By Joseph M. DiRienzo
Over the course of its history, a low-lying piece of land along the west bank of the Naugatuck River between Derby and Ansonia became known as the “Meadows” or “Flats.” Canals built along the river drove the development of industrial villages during the early 1800s. Because of the topography of the Meadows, however, commercial development of the land did not start until the 1940s. One of the first businesses to take a chance building on this flood-prone strip of land was Charlton Publications. By the late 1950s, this publishing-printing-distributing organization filled a seven-and-a-half-acre property and was home to some of the most accomplished artists and writers in the comic book industry.
John Santangelo and the Printing Business
The origins of Charlton Publications involves sheet music, a prison sentence, and an unlikely friendship. In the early 20th century, an Italian immigrant named John Santangelo purchased a printed copy of sheet music in New York when his wife wanted a copy of the lyrics to “Shuffle Off to Buffalo.” The 35-cent price seemed unreasonable to Santangelo, however, so he decided to purchase 50 songs and have their lyrics printed on inexpensive sheet paper. He sold the lyric sheets to dealers in Manhattan for 10 cents apiece and divided the profits 50/50 when the dealers resold to customers.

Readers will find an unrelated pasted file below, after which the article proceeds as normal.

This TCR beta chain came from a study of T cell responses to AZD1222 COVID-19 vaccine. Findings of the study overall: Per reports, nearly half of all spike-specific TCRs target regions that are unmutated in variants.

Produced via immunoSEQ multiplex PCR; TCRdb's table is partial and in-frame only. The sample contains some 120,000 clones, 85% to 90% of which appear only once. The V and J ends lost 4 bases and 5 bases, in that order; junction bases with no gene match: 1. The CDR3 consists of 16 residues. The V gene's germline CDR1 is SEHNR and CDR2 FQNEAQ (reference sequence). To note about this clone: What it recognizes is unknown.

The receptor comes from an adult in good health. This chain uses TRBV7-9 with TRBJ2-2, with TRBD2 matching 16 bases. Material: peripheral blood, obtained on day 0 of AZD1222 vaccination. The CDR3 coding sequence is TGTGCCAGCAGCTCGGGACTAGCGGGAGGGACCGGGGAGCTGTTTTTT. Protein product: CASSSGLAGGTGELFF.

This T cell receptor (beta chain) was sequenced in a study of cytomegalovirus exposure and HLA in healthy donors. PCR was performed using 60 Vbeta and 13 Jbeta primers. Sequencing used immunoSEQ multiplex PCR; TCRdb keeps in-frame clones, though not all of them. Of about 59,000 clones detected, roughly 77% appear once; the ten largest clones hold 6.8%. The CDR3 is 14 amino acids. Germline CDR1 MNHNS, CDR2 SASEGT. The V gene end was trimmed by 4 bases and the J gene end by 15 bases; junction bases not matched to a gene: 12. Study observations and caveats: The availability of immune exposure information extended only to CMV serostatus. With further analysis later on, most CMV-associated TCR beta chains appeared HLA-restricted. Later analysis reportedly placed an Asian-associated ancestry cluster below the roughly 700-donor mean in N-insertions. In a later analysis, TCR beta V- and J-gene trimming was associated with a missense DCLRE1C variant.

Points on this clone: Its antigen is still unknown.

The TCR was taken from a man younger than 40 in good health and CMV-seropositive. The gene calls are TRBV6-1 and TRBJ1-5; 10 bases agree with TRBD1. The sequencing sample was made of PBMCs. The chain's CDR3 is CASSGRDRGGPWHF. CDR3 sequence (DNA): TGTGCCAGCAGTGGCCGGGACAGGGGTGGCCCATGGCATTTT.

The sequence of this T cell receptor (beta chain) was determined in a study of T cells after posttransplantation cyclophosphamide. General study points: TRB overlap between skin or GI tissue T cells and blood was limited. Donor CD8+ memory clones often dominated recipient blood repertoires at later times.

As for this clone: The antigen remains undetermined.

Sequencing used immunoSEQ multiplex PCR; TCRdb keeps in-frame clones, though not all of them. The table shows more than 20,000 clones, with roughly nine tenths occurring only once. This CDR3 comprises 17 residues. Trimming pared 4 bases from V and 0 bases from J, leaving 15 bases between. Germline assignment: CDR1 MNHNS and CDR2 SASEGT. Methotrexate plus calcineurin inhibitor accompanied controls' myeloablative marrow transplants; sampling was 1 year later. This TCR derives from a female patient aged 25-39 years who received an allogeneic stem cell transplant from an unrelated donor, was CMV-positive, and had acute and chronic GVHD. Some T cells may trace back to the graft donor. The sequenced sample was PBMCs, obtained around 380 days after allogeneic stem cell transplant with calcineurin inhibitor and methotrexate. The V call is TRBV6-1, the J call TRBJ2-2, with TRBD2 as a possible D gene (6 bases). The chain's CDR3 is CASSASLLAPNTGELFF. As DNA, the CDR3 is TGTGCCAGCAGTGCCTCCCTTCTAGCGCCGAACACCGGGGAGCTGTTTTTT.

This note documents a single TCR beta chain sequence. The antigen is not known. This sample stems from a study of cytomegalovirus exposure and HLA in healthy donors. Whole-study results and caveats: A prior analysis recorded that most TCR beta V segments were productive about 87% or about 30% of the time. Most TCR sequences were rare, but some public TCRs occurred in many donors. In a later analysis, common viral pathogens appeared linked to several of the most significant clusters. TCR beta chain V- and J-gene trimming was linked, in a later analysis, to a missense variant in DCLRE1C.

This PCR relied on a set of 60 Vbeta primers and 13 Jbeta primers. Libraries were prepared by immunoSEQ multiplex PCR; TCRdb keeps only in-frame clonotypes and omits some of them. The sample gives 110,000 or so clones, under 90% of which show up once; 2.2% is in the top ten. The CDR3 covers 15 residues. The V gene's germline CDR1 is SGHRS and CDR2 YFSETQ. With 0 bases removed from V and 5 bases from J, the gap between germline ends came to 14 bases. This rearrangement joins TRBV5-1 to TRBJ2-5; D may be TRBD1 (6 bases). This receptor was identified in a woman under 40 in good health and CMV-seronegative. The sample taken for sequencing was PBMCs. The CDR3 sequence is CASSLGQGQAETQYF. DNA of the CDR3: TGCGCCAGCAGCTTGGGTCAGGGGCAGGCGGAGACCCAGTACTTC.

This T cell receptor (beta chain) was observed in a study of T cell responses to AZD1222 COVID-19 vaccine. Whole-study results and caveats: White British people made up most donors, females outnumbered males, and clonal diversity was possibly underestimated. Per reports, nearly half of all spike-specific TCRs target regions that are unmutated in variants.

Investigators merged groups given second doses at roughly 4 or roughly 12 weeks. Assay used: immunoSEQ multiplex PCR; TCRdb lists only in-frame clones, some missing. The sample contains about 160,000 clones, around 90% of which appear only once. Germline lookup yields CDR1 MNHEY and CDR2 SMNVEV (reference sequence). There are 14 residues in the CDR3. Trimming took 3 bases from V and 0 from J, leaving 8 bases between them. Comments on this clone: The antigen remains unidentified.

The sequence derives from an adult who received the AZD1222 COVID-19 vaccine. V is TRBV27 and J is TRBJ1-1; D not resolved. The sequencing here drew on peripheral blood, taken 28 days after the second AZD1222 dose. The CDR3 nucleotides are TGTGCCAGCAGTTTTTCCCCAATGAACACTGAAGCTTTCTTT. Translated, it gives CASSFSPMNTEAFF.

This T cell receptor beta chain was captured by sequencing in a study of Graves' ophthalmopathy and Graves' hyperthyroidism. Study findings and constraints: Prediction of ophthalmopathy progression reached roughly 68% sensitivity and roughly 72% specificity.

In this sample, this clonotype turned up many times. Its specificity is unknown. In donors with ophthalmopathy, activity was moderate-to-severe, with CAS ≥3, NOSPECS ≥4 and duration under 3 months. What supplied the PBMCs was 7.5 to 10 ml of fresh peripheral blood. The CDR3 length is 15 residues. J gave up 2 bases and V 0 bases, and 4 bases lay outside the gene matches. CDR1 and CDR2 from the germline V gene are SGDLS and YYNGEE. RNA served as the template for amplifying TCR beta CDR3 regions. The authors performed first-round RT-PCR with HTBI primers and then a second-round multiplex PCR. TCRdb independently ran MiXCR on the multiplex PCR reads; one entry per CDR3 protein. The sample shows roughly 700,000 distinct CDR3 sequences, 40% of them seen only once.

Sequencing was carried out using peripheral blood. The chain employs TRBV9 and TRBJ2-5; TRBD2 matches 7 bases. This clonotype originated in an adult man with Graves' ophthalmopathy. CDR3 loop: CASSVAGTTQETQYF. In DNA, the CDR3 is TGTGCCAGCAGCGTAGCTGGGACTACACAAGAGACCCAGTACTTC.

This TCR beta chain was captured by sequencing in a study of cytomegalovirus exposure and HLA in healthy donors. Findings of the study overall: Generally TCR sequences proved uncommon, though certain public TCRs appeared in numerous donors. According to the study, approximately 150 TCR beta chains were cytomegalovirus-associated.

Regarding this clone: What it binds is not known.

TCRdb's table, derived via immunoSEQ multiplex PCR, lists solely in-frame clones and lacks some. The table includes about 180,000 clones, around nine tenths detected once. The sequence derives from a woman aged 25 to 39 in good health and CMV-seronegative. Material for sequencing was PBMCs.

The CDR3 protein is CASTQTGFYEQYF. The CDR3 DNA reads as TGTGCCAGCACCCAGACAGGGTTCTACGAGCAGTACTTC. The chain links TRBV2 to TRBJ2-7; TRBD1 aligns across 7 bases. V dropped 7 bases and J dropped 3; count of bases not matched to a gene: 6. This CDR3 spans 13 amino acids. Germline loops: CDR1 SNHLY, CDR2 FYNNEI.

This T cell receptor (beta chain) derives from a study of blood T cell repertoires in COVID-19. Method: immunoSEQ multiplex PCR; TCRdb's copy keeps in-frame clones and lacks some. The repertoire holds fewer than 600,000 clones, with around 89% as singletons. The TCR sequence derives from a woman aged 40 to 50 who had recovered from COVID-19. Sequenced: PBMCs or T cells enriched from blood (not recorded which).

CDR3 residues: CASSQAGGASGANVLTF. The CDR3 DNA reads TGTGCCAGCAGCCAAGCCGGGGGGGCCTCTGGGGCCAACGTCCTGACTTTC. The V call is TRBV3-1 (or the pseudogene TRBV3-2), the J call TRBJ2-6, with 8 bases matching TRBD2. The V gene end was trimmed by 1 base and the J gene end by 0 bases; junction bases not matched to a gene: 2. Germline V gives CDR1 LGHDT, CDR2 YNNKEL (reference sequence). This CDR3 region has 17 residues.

By the mid-1930s, Santangelo had close to five hundred song-sheet dealers in New England and the Mid-Atlantic who sold a total of seven million copies a month. He switched printing houses regularly to circumvent pressure from the American Society of Composers, Authors, and Publishers (ASCAP) on union printers. In 1934, Santangelo pled guilty to criminal infringement charges in Connecticut and received a-year-and-a-day prison sentence in the New Haven County jail. US District Attorney Valentine J. Sacco later referred to Santangelo as “a kingpin in the song sheet racket.”